Donald J. Trump, Shooting the Ecological Messenger
Editor's note: The following opinion piece by Fellow Daniel Orenstein first appeared on The Times of Israel's website.
The global environment has seen ups and downs over the last 10,000 years – due to both natural phenomena and human activities. But the environmental pressures of the last two hundred years, resulting from exponential population growth and similarly rising material consumption, have turned humans into major players affecting the global environment. Humans are exploiting almost all available agricultural land and grazing lands, we have emptied most of the world’s natural fisheries, we continue to deforest at a rapid pace. But the most worrying of these trends is the continuing flow of carbon dioxide and methane from human activity into the atmosphere, despite that these greenhouse gasses are warming our planet.
Later, two of these Republican administrators, William Ruckelshaus and William Reilly would write:
“Republicans have a long history of support for the environment dating back to Theodore Roosevelt. Donald Trump threatens to destroy that legacy of respect for the environment and protection of public health… That Trump would call climate change a hoax—the singular health and environmental threat to the world today—flies in the face of overwhelming international science and the public conviction…”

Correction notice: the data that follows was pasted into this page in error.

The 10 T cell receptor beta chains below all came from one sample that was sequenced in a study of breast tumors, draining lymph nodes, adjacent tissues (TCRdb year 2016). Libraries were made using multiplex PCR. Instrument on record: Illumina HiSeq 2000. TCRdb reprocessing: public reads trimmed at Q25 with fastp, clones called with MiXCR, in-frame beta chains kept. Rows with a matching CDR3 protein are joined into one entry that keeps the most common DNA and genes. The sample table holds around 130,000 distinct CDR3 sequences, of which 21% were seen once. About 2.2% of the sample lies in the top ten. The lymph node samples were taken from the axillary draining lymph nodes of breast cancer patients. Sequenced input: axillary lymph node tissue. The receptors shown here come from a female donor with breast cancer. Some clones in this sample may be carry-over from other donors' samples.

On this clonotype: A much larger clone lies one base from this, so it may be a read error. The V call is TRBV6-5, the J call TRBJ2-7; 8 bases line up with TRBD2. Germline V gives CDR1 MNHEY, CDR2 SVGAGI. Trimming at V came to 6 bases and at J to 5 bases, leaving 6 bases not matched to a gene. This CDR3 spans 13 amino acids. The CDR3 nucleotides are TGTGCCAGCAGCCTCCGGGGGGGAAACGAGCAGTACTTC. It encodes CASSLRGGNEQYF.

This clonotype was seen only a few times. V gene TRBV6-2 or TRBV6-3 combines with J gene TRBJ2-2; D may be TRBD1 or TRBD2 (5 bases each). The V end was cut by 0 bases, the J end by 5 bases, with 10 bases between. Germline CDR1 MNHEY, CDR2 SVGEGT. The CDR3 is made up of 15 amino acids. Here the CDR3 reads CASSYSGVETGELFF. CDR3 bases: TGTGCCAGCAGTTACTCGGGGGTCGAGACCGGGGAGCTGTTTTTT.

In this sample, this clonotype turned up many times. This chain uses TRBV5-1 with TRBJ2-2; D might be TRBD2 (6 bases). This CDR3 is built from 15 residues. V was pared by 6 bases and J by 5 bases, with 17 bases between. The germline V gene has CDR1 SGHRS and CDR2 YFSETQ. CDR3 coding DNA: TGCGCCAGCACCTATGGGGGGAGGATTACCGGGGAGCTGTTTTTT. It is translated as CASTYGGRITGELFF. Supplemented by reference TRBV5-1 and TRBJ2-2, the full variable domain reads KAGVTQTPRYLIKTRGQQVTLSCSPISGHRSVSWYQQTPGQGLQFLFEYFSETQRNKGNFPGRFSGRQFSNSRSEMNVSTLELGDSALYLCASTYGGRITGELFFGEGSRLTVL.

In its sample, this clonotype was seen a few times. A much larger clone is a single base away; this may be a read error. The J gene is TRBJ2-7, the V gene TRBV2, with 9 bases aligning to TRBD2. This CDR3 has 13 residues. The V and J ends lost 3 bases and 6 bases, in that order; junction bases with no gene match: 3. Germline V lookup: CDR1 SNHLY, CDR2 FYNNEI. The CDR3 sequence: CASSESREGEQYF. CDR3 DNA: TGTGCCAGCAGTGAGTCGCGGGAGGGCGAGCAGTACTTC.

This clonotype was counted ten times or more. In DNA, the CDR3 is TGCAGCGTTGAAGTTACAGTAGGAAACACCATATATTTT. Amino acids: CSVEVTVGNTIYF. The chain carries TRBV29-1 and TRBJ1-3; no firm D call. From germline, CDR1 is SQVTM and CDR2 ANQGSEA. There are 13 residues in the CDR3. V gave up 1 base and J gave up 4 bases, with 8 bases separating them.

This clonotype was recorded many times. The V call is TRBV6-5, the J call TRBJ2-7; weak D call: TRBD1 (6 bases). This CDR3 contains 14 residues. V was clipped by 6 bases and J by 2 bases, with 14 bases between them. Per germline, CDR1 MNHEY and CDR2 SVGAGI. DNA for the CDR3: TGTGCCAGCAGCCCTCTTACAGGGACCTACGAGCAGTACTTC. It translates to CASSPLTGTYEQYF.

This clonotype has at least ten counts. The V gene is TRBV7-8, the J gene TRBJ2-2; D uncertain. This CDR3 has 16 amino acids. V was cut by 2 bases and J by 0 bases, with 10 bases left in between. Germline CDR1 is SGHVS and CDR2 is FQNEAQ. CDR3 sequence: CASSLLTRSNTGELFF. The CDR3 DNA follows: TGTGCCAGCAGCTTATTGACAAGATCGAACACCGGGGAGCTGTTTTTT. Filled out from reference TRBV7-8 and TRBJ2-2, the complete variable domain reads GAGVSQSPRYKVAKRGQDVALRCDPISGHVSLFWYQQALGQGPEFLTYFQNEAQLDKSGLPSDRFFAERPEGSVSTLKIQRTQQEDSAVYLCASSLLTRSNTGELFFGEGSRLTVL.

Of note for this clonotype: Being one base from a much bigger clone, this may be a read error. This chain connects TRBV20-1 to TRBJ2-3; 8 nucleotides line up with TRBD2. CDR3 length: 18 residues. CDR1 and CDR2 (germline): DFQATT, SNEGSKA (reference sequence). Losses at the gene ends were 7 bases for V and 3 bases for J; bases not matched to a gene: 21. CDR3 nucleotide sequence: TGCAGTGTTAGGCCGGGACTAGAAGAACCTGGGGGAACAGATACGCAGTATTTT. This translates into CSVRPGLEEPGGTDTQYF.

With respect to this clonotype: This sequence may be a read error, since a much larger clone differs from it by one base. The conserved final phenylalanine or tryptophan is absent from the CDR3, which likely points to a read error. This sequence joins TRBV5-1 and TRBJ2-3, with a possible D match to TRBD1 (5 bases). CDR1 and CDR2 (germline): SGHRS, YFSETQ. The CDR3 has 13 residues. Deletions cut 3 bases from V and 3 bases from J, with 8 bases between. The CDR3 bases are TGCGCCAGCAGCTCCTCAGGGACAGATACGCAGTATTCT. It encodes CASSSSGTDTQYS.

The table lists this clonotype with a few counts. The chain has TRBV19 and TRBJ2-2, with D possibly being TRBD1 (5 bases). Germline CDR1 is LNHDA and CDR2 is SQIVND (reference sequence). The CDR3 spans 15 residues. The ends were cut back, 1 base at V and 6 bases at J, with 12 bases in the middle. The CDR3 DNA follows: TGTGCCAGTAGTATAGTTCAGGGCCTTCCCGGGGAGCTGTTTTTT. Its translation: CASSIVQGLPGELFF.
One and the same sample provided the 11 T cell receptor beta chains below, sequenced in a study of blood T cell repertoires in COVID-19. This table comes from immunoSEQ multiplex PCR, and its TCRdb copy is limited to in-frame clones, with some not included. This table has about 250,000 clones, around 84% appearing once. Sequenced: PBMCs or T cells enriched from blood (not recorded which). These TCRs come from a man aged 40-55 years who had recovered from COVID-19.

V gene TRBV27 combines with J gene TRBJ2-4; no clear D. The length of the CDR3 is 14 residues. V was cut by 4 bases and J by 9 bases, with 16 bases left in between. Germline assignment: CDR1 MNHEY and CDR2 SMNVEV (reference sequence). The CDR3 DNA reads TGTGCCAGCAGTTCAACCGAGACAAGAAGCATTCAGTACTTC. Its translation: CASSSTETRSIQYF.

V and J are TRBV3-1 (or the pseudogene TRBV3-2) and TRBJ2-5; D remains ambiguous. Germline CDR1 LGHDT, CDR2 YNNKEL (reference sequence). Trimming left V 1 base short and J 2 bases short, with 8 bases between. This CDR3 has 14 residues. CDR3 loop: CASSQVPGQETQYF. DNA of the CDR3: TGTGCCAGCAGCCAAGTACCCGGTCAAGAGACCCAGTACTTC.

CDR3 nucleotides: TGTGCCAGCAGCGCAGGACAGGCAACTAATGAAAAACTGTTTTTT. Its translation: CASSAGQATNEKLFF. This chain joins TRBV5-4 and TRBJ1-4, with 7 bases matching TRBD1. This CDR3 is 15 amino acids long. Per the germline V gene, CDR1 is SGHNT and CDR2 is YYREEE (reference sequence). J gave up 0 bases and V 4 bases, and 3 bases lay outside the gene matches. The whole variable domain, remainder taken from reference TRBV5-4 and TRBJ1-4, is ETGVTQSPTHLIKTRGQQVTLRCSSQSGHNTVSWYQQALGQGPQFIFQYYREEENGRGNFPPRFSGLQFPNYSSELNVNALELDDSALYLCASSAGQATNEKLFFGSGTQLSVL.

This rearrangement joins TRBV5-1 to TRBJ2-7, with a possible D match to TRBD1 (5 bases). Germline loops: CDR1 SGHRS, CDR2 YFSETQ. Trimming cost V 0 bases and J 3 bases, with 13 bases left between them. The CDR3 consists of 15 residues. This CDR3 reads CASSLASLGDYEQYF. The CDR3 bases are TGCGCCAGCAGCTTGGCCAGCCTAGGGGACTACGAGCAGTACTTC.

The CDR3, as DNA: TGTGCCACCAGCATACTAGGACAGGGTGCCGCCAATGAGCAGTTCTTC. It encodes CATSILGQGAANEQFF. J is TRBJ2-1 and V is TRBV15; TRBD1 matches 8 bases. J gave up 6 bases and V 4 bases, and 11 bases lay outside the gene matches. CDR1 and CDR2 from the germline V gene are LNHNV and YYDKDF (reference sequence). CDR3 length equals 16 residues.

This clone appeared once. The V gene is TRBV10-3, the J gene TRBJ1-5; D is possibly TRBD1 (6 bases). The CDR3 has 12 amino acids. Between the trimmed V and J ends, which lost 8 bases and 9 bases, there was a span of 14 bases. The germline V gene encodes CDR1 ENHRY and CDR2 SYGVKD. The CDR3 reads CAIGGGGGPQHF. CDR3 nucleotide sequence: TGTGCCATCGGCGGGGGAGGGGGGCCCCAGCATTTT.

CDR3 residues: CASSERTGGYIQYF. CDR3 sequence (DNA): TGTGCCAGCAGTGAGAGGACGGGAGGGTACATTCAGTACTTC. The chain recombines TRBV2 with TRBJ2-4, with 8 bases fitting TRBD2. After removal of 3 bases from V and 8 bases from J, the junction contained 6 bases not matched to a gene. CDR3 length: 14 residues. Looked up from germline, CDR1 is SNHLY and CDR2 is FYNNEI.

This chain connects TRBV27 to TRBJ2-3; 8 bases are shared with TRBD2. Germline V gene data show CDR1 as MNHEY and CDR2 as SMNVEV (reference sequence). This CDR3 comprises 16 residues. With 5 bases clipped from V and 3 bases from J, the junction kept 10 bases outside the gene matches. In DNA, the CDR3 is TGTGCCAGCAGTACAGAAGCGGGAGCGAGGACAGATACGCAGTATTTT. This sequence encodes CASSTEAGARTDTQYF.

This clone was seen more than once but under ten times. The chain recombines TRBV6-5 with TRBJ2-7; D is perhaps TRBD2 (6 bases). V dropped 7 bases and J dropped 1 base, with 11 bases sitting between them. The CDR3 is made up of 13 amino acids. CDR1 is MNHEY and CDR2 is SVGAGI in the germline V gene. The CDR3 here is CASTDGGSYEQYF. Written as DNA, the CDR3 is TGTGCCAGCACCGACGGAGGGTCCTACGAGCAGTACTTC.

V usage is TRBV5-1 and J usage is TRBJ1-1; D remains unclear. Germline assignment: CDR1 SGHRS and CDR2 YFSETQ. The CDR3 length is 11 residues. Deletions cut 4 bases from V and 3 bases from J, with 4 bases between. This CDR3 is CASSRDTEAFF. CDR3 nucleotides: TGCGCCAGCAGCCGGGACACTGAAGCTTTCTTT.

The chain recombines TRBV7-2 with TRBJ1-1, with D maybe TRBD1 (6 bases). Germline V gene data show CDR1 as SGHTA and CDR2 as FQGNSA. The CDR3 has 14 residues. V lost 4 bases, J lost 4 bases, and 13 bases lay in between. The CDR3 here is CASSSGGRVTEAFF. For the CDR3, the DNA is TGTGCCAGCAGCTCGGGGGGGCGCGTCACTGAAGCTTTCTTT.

Nonetheless, Donald J. Trump and his advisors have decided that science is their political tool. It’s not. We shouldn’t let them tinker with NASA and the EPA, or threaten government scientists who disagree with their skewed political agenda. They must be told to allow scientists to do their jobs and report their findings freely and honestly.
The Trump presidency is not just dangerous for US citizens, but for the future of human life on the planet. We may be stuck with him in the White House, but we can find others to take leadership on climate change policy and education. Civil society (us) must find alternative institutions for addressing issues of global and regional environment. Many of the 50 states will fill the void, as they have in the past, and enact progressive and productive environmental policies. At the international level, Europe will continue to strengthen its roles as global leader in clean energy production and perhaps China, facing monumental challenges of regional air pollution and rising carbon emissions, will assume leadership, as well. (Under Trump, the US will likely become the world’s greatest emitter of greenhouse gasses, a title recently taken from the US by China.)
Scientists, educators and researchers also have to become leaders, both advancing the state of knowledge about global climate and the impacts of human activities, and strengthening the ecological literacy of our youth. Education will be key in pushing back the damage that the Trump presidency is already causing. This is the moment to show that human society is stronger, and smarter, than its wayward leaders.